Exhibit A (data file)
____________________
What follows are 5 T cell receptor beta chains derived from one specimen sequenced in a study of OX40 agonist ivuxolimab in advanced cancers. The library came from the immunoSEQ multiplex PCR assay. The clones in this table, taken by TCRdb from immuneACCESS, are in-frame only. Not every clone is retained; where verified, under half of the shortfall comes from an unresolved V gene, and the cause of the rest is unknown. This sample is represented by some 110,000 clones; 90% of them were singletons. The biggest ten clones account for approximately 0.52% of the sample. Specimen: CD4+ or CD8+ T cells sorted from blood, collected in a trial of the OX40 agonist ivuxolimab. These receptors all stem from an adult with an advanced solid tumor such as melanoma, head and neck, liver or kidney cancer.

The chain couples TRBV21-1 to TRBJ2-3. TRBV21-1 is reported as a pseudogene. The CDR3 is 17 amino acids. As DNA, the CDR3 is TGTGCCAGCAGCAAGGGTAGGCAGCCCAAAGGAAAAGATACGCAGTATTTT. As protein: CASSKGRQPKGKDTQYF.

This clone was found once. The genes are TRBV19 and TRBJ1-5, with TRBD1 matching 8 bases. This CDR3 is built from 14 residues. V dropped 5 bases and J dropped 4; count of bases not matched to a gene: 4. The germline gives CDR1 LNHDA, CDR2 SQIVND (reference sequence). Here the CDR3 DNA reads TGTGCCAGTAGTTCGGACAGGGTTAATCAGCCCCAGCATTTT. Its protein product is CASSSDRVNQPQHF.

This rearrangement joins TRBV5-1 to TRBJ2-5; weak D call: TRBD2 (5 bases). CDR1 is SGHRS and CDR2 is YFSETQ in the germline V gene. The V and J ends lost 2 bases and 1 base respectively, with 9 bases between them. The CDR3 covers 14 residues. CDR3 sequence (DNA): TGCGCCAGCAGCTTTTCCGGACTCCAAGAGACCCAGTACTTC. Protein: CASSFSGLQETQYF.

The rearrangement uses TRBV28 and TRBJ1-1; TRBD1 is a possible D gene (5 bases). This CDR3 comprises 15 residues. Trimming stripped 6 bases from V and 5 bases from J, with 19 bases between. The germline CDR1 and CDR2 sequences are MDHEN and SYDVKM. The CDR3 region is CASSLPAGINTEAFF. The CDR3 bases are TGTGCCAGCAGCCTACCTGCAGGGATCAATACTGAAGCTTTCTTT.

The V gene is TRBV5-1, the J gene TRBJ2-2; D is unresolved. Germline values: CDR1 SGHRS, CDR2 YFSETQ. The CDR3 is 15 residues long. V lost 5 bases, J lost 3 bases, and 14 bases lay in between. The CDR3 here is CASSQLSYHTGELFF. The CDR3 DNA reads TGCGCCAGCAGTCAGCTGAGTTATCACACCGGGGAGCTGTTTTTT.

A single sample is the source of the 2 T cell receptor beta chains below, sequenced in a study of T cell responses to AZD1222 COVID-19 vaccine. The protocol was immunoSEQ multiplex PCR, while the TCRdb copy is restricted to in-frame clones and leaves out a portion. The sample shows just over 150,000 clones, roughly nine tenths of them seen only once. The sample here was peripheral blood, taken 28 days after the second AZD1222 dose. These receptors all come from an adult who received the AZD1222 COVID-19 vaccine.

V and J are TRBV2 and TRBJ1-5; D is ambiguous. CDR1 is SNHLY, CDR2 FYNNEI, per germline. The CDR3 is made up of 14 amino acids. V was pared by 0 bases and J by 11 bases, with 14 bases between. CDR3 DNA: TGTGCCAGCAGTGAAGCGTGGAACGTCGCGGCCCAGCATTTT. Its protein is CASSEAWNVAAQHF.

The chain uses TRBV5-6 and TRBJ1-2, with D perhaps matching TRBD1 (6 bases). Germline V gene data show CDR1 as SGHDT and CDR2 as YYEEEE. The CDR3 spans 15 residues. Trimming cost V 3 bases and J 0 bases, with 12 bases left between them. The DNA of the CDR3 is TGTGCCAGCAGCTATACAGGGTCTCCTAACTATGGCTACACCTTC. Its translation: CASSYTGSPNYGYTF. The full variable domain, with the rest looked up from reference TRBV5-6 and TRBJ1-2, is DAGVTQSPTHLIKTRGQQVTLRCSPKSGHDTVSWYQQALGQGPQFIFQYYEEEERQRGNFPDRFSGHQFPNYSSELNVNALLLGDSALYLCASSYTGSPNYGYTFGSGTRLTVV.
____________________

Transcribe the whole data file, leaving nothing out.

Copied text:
What follows are 5 T cell receptor beta chains derived from one specimen sequenced in a study of OX40 agonist ivuxolimab in advanced cancers. The library came from the immunoSEQ multiplex PCR assay. The clones in this table, taken by TCRdb from immuneACCESS, are in-frame only. Not every clone is retained; where verified, under half of the shortfall comes from an unresolved V gene, and the cause of the rest is unknown. This sample is represented by some 110,000 clones; 90% of them were singletons. The biggest ten clones account for approximately 0.52% of the sample. Specimen: CD4+ or CD8+ T cells sorted from blood, collected in a trial of the OX40 agonist ivuxolimab. These receptors all stem from an adult with an advanced solid tumor such as melanoma, head and neck, liver or kidney cancer.

The chain couples TRBV21-1 to TRBJ2-3. TRBV21-1 is reported as a pseudogene. The CDR3 is 17 amino acids. As DNA, the CDR3 is TGTGCCAGCAGCAAGGGTAGGCAGCCCAAAGGAAAAGATACGCAGTATTTT. As protein: CASSKGRQPKGKDTQYF.

This clone was found once. The genes are TRBV19 and TRBJ1-5, with TRBD1 matching 8 bases. This CDR3 is built from 14 residues. V dropped 5 bases and J dropped 4; count of bases not matched to a gene: 4. The germline gives CDR1 LNHDA, CDR2 SQIVND (reference sequence). Here the CDR3 DNA reads TGTGCCAGTAGTTCGGACAGGGTTAATCAGCCCCAGCATTTT. Its protein product is CASSSDRVNQPQHF.

This rearrangement joins TRBV5-1 to TRBJ2-5; weak D call: TRBD2 (5 bases). CDR1 is SGHRS and CDR2 is YFSETQ in the germline V gene. The V and J ends lost 2 bases and 1 base respectively, with 9 bases between them. The CDR3 covers 14 residues. CDR3 sequence (DNA): TGCGCCAGCAGCTTTTCCGGACTCCAAGAGACCCAGTACTTC. Protein: CASSFSGLQETQYF.

The rearrangement uses TRBV28 and TRBJ1-1; TRBD1 is a possible D gene (5 bases). This CDR3 comprises 15 residues. Trimming stripped 6 bases from V and 5 bases from J, with 19 bases between. The germline CDR1 and CDR2 sequences are MDHEN and SYDVKM. The CDR3 region is CASSLPAGINTEAFF. The CDR3 bases are TGTGCCAGCAGCCTACCTGCAGGGATCAATACTGAAGCTTTCTTT.

The V gene is TRBV5-1, the J gene TRBJ2-2; D is unresolved. Germline values: CDR1 SGHRS, CDR2 YFSETQ. The CDR3 is 15 residues long. V lost 5 bases, J lost 3 bases, and 14 bases lay in between. The CDR3 here is CASSQLSYHTGELFF. The CDR3 DNA reads TGCGCCAGCAGTCAGCTGAGTTATCACACCGGGGAGCTGTTTTTT.

A single sample is the source of the 2 T cell receptor beta chains below, sequenced in a study of T cell responses to AZD1222 COVID-19 vaccine. The protocol was immunoSEQ multiplex PCR, while the TCRdb copy is restricted to in-frame clones and leaves out a portion. The sample shows just over 150,000 clones, roughly nine tenths of them seen only once. The sample here was peripheral blood, taken 28 days after the second AZD1222 dose. These receptors all come from an adult who received the AZD1222 COVID-19 vaccine.

V and J are TRBV2 and TRBJ1-5; D is ambiguous. CDR1 is SNHLY, CDR2 FYNNEI, per germline. The CDR3 is made up of 14 amino acids. V was pared by 0 bases and J by 11 bases, with 14 bases between. CDR3 DNA: TGTGCCAGCAGTGAAGCGTGGAACGTCGCGGCCCAGCATTTT. Its protein is CASSEAWNVAAQHF.

The chain uses TRBV5-6 and TRBJ1-2, with D perhaps matching TRBD1 (6 bases). Germline V gene data show CDR1 as SGHDT and CDR2 as YYEEEE. The CDR3 spans 15 residues. Trimming cost V 3 bases and J 0 bases, with 12 bases left between them. The DNA of the CDR3 is TGTGCCAGCAGCTATACAGGGTCTCCTAACTATGGCTACACCTTC. Its translation: CASSYTGSPNYGYTF. The full variable domain, with the rest looked up from reference TRBV5-6 and TRBJ1-2, is DAGVTQSPTHLIKTRGQQVTLRCSPKSGHDTVSWYQQALGQGPQFIFQYYEEEERQRGNFPDRFSGHQFPNYSSELNVNALLLGDSALYLCASSYTGSPNYGYTFGSGTRLTVV.